carmelized sweet-potato and apple pie with sharp cheddar cheese in a rosemary-buttermilk crust

I’ve been making pie for three days straight trying to get this recipe right, you guys.

First there was the crust. Measurements were off, I overworked the dough and it went flat, too salty, etc . . .

Then once I got the crust right, the filling was wrong. I tried grading the sweet potatoes with the chopped apples but the texture was way off. Plus sweet potatoes are more dense than apples so they cook unevenly. Nasty.


 I am so excited about this pie.
It’s just a pie, I know, but in my dream world, when I open a pie shop and farmer’s market, this pie will be on the short and selective menu. That’s how good it is.

Close your eyes for a minute and I’ll take you there. . .

The glass door swings wide and a small brass bell jingles over your head as you cross the threshold. Someone across the room greets you with a smile—a wave maybe—and you instantly feel at home. Your people come here.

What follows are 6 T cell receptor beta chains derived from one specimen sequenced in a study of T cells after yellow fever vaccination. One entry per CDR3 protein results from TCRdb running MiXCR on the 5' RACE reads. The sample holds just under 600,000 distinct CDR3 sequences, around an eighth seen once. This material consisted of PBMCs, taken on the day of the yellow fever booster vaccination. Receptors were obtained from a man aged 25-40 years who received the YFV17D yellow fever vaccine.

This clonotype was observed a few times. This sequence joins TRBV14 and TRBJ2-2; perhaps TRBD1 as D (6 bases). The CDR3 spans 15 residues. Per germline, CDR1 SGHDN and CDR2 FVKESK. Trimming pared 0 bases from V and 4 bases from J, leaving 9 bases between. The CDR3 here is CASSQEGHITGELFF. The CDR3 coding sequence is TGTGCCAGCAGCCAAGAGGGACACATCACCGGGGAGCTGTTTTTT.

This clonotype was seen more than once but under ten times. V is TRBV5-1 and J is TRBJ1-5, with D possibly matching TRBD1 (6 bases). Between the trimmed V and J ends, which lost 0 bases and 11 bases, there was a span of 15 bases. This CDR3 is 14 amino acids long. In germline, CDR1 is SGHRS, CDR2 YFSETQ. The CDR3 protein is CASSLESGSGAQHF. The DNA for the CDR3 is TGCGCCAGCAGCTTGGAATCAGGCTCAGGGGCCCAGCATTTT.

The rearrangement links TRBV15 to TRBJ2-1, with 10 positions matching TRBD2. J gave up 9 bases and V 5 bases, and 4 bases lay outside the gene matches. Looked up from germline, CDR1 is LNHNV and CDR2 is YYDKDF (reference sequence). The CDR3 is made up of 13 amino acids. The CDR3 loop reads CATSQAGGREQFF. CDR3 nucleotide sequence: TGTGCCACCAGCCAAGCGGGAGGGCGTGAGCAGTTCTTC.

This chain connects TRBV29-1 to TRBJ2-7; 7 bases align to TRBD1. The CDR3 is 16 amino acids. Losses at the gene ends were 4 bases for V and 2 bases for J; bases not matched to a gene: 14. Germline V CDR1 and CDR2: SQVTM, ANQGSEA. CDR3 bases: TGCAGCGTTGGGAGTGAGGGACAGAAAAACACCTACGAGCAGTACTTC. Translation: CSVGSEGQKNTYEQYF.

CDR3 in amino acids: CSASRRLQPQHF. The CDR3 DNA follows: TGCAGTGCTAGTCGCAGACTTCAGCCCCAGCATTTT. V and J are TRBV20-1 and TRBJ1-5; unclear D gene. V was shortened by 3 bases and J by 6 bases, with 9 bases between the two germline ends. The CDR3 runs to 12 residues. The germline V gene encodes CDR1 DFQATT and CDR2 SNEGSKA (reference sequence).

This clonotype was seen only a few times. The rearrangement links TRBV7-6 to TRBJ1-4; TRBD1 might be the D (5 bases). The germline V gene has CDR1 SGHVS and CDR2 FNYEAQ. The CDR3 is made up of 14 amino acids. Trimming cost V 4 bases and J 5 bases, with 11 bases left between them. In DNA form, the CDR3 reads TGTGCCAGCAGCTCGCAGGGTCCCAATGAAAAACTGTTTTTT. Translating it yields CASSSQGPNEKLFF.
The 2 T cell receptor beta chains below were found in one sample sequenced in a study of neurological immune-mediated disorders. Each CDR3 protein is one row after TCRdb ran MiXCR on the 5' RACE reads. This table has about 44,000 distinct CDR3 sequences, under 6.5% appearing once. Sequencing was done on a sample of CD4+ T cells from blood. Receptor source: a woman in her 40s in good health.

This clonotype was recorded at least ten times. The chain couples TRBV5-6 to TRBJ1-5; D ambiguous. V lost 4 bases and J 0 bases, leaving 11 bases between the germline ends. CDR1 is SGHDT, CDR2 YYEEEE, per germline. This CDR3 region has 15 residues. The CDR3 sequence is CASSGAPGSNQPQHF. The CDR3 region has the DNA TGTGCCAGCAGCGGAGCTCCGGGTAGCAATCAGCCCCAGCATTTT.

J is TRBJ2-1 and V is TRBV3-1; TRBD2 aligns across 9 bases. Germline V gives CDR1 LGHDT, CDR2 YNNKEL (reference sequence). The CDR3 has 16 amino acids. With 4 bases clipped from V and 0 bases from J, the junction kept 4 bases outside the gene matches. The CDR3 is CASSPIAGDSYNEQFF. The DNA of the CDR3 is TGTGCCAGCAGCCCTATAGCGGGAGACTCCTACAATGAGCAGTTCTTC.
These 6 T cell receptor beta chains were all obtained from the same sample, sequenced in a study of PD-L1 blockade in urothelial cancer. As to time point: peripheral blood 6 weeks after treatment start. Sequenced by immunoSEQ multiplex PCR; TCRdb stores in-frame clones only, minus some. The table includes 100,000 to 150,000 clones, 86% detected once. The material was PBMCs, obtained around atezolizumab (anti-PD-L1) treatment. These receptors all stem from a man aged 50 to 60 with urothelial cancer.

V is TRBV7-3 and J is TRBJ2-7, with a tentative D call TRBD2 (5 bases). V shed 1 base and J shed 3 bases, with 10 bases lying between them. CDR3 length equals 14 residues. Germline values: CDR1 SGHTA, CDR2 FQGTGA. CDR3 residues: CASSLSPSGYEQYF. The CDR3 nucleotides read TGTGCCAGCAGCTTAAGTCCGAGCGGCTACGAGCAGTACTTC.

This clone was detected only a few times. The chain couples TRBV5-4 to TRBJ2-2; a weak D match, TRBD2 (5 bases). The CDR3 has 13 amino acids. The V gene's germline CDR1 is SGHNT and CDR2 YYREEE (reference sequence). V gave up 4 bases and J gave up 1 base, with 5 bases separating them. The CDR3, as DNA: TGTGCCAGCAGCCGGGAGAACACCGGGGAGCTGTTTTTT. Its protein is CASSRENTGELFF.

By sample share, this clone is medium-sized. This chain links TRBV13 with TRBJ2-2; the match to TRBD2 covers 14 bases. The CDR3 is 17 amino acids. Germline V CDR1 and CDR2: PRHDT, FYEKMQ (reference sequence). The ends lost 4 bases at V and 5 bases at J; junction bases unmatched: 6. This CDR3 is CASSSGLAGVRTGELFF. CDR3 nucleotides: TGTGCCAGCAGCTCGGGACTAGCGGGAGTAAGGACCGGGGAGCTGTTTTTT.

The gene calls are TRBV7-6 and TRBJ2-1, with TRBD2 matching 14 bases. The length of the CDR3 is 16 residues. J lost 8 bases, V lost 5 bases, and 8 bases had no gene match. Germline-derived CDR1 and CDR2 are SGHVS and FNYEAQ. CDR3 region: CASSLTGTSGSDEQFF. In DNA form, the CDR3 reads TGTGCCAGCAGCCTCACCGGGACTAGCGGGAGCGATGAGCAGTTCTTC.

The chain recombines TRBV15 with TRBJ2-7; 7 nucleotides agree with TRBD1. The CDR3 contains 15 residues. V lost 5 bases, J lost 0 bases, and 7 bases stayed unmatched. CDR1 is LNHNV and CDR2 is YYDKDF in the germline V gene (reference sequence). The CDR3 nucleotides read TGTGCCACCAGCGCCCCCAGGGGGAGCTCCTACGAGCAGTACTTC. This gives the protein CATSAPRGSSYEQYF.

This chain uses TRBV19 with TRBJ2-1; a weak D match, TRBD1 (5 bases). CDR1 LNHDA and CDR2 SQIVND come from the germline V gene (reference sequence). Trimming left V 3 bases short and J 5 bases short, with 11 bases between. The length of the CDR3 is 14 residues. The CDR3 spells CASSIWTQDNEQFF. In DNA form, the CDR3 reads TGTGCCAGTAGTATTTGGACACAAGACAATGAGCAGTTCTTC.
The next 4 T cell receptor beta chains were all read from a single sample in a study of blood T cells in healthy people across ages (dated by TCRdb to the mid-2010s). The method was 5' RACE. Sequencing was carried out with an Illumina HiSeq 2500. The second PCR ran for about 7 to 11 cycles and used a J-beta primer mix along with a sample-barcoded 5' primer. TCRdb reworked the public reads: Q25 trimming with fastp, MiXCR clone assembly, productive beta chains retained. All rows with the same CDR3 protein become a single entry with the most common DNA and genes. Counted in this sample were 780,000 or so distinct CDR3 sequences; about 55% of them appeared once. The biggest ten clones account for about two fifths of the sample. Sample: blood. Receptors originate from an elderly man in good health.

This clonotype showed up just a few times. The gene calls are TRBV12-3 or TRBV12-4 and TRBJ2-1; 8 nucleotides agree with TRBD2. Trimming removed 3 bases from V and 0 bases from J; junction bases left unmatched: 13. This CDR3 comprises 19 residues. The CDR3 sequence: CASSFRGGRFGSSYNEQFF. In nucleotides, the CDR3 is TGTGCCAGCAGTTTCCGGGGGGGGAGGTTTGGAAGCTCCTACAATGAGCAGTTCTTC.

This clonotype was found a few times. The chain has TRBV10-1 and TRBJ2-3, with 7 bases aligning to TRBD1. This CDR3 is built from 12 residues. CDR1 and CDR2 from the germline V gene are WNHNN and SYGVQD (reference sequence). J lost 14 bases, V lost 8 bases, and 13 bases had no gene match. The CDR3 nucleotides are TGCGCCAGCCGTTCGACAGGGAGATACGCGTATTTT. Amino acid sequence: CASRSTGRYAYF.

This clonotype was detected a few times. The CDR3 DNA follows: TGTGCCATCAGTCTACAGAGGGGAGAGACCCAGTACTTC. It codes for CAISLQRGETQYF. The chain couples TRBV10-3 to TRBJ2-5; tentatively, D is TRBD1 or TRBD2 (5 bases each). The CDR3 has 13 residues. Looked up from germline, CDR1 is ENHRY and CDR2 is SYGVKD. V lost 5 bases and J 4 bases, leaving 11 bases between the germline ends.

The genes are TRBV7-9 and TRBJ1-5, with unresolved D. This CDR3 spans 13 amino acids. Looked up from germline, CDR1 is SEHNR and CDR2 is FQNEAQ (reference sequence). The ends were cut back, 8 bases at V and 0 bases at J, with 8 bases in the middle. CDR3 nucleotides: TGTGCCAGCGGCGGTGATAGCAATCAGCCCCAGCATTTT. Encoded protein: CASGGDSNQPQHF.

The floors are rough planks, comfortable and unpretentious, but the handful of tables are flung with white table cloths. Fresh. Like white linen on laundry day. Rustic chandeliers hang from the pressed-tin ceiling and the generous front windows spill sunshine across the spacious room.

But the smell of the place is what sticks with you. Baked goods. Like Grandma’s kitchen—or maybe your aunt’s. Fresh berry and fruit pies wait under the long glass counter and a chalkboard menu against one of the raw-brick walls assures you the variety isn’t lacking. Three stand out: Rhubarb and current pie with cardamon. Custard pear and raspberry. Caramelized Sweet-Potato Apple with Sharp Cheddar in a Rosemary-Buttermilk crust. You’ll have to think on it. Decisions are hard . . .